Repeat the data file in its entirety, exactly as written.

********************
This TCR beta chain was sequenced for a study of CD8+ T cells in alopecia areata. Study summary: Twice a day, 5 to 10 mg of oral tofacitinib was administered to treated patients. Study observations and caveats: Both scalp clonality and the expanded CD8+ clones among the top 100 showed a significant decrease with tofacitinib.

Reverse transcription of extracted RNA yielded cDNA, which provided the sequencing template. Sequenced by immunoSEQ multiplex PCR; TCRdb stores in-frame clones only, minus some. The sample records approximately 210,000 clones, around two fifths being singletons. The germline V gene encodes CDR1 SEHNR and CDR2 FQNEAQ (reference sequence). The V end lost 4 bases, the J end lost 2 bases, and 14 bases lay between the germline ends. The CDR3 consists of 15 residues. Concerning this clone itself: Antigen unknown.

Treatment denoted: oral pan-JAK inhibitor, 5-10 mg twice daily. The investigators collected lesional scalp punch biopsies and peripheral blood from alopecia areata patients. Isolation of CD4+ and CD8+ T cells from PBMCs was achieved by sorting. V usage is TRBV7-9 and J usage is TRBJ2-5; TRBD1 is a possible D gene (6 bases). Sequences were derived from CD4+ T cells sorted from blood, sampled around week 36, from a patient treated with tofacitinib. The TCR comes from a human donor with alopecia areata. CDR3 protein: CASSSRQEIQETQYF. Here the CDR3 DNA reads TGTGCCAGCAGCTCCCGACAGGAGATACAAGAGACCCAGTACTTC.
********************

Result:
This TCR beta chain was sequenced for a study of CD8+ T cells in alopecia areata. Study summary: Twice a day, 5 to 10 mg of oral tofacitinib was administered to treated patients. Study observations and caveats: Both scalp clonality and the expanded CD8+ clones among the top 100 showed a significant decrease with tofacitinib.

Reverse transcription of extracted RNA yielded cDNA, which provided the sequencing template. Sequenced by immunoSEQ multiplex PCR; TCRdb stores in-frame clones only, minus some. The sample records approximately 210,000 clones, around two fifths being singletons. The germline V gene encodes CDR1 SEHNR and CDR2 FQNEAQ (reference sequence). The V end lost 4 bases, the J end lost 2 bases, and 14 bases lay between the germline ends. The CDR3 consists of 15 residues. Concerning this clone itself: Antigen unknown.

Treatment denoted: oral pan-JAK inhibitor, 5-10 mg twice daily. The investigators collected lesional scalp punch biopsies and peripheral blood from alopecia areata patients. Isolation of CD4+ and CD8+ T cells from PBMCs was achieved by sorting. V usage is TRBV7-9 and J usage is TRBJ2-5; TRBD1 is a possible D gene (6 bases). Sequences were derived from CD4+ T cells sorted from blood, sampled around week 36, from a patient treated with tofacitinib. The TCR comes from a human donor with alopecia areata. CDR3 protein: CASSSRQEIQETQYF. Here the CDR3 DNA reads TGTGCCAGCAGCTCCCGACAGGAGATACAAGAGACCCAGTACTTC.